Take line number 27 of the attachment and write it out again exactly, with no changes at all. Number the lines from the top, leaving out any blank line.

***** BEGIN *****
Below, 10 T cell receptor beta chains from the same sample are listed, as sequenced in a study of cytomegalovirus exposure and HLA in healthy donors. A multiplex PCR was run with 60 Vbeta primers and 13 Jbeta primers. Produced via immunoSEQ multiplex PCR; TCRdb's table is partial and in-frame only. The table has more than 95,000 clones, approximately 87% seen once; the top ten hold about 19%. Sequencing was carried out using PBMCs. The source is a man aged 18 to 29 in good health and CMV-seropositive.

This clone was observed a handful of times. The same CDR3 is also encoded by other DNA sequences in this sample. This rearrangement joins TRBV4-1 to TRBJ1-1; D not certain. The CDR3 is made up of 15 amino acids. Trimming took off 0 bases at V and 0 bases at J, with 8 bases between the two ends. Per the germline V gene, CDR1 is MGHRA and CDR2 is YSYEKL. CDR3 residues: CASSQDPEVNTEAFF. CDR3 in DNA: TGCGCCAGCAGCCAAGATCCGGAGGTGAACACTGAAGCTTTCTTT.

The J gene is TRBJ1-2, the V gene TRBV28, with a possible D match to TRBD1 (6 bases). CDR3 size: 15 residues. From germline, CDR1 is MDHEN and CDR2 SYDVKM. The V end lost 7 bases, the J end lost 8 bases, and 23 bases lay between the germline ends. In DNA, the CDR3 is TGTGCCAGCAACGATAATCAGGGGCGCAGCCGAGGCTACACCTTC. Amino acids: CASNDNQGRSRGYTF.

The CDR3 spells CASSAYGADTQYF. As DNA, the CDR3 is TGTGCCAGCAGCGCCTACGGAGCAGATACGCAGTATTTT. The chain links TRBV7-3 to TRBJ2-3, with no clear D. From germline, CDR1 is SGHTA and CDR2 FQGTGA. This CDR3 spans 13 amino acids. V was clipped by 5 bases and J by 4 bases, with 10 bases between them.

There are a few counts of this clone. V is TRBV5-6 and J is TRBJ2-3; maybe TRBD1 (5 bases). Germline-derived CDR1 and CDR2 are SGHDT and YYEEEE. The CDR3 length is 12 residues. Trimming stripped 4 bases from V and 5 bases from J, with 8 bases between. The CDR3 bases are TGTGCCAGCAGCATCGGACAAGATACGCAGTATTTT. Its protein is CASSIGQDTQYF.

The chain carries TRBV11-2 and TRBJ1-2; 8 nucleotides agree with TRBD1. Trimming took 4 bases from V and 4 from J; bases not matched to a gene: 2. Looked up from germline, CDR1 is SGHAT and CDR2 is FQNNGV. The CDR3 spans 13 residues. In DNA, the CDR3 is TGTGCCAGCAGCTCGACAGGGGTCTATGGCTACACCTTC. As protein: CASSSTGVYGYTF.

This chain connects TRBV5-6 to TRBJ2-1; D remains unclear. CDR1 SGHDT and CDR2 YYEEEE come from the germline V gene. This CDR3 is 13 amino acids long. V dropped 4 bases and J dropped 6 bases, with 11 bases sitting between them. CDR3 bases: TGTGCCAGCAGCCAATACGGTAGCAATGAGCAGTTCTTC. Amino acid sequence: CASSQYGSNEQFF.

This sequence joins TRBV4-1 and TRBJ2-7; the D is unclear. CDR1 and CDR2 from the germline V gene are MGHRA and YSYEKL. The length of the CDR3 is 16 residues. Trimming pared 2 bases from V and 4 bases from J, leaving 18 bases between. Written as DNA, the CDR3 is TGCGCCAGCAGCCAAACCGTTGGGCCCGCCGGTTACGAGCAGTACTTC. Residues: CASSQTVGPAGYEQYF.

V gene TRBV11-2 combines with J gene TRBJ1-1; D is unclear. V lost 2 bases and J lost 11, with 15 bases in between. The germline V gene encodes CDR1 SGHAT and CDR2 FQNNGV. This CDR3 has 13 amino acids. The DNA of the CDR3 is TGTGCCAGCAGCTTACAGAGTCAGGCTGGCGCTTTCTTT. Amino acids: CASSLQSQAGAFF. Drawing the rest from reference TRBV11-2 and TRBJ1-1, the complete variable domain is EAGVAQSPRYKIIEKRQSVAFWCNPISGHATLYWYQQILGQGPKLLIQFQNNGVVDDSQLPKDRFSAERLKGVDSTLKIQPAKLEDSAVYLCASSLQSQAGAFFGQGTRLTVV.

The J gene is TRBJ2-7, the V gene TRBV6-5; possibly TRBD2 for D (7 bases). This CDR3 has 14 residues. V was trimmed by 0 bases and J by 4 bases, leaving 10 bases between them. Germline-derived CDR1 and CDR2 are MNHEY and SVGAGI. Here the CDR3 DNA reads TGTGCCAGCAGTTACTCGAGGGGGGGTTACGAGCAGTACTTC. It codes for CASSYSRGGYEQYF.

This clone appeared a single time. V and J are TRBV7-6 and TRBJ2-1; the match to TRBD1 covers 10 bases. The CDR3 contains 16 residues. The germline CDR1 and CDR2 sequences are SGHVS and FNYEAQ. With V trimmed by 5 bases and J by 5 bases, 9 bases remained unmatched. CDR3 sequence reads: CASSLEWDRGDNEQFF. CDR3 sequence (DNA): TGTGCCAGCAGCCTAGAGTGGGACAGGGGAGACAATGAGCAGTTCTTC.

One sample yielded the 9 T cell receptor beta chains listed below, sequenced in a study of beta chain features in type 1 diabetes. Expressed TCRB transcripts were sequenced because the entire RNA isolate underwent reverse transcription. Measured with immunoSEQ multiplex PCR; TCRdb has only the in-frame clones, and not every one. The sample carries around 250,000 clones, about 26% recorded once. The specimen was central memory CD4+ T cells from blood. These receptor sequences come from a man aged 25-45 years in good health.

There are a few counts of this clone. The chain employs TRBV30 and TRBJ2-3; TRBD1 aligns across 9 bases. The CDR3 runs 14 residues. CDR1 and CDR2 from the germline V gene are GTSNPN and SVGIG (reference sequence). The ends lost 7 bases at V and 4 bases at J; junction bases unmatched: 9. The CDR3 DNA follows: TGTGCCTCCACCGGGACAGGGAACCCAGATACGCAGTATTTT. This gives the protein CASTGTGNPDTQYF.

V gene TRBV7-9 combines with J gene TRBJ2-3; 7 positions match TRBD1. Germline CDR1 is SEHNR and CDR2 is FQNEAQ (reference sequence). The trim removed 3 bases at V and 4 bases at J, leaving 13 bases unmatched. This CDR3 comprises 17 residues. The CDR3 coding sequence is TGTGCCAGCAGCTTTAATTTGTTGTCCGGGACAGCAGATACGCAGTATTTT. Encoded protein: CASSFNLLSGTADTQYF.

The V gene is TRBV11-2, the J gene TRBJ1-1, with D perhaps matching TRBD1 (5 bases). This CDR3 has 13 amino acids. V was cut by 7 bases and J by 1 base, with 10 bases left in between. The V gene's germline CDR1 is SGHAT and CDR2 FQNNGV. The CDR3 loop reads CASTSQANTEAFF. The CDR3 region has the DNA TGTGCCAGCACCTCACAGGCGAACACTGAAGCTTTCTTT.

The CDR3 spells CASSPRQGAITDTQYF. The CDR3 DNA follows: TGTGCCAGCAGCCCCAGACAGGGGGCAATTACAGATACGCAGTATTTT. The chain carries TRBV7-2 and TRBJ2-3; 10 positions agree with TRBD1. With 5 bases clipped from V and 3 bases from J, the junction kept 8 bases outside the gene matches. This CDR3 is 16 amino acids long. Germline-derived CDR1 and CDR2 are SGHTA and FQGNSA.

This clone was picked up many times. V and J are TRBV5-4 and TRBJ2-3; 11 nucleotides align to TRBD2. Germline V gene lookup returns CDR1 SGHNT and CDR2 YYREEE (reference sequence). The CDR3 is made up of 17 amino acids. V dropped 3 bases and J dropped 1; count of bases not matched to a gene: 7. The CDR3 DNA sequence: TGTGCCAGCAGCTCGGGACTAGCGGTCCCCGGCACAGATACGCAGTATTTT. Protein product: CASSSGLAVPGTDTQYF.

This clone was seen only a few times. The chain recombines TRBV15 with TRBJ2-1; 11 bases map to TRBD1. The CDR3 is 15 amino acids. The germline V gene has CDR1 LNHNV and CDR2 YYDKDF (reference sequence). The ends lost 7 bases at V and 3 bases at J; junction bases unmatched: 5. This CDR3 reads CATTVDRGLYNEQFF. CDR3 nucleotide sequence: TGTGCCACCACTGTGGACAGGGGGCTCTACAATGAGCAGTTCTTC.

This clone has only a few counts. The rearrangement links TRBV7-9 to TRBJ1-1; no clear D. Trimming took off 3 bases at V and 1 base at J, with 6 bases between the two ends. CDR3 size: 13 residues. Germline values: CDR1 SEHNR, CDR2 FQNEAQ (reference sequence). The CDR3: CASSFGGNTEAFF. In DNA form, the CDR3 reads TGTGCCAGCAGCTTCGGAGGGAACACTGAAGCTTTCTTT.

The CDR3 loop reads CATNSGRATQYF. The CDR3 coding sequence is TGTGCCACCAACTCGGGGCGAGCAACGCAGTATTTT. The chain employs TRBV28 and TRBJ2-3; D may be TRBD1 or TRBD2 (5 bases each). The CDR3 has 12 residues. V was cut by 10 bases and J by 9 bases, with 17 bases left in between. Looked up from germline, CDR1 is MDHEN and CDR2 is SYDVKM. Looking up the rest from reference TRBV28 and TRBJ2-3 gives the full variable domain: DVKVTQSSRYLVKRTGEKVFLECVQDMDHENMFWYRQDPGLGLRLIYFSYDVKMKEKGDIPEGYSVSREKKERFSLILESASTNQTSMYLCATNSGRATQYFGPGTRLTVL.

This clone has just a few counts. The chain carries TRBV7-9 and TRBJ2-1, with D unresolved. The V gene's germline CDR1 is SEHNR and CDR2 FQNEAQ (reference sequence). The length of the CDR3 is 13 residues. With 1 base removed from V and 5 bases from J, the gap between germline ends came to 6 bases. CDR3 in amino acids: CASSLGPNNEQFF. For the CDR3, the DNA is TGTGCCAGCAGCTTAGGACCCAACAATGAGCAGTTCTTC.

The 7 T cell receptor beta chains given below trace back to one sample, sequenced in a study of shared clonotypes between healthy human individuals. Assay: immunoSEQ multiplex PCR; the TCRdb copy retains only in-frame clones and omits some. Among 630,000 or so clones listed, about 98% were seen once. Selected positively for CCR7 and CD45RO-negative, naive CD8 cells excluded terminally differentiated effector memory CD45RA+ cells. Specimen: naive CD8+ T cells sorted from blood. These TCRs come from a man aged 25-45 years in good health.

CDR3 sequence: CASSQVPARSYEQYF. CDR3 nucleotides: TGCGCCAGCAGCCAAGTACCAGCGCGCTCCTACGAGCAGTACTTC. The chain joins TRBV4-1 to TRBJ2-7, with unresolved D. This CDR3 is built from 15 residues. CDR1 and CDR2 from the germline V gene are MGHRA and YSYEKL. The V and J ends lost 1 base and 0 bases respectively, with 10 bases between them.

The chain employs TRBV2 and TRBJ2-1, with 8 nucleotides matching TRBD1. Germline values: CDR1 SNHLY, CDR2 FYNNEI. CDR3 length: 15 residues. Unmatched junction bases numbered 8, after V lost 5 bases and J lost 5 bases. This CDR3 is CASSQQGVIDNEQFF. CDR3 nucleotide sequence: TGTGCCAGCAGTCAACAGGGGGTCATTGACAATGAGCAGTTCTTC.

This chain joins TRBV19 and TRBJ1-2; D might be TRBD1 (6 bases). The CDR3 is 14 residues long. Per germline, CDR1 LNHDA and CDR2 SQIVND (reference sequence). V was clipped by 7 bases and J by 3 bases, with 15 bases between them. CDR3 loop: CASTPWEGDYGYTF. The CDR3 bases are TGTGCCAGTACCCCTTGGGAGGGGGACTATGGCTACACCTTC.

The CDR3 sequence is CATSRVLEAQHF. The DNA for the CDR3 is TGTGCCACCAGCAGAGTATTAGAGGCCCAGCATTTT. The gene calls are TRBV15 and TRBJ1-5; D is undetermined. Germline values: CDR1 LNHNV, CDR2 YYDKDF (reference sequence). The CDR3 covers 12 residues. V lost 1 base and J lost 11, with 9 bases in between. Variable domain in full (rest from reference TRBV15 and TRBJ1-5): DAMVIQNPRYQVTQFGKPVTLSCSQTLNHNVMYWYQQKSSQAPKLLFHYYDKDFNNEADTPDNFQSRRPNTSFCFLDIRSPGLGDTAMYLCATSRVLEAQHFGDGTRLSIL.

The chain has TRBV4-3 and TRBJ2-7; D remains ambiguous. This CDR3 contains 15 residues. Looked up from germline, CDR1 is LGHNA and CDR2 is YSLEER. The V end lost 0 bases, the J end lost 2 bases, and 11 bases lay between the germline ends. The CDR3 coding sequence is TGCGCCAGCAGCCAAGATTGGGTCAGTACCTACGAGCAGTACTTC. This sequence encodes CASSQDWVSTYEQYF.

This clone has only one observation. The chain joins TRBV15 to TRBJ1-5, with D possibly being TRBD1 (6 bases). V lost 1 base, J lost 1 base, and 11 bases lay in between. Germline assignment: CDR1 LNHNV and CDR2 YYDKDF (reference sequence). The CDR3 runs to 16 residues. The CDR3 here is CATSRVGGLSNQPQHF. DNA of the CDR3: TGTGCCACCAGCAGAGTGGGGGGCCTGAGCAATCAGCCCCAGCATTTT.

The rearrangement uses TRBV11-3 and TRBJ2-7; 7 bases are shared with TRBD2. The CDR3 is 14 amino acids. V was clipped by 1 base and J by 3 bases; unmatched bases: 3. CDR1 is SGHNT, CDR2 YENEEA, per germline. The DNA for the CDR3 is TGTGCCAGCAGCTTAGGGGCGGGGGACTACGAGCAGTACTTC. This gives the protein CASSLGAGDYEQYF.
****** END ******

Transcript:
The chain has TRBV4-3 and TRBJ2-7; D remains ambiguous. This CDR3 contains 15 residues. Looked up from germline, CDR1 is LGHNA and CDR2 is YSLEER. The V end lost 0 bases, the J end lost 2 bases, and 11 bases lay between the germline ends. The CDR3 coding sequence is TGCGCCAGCAGCCAAGATTGGGTCAGTACCTACGAGCAGTACTTC. This sequence encodes CASSQDWVSTYEQYF.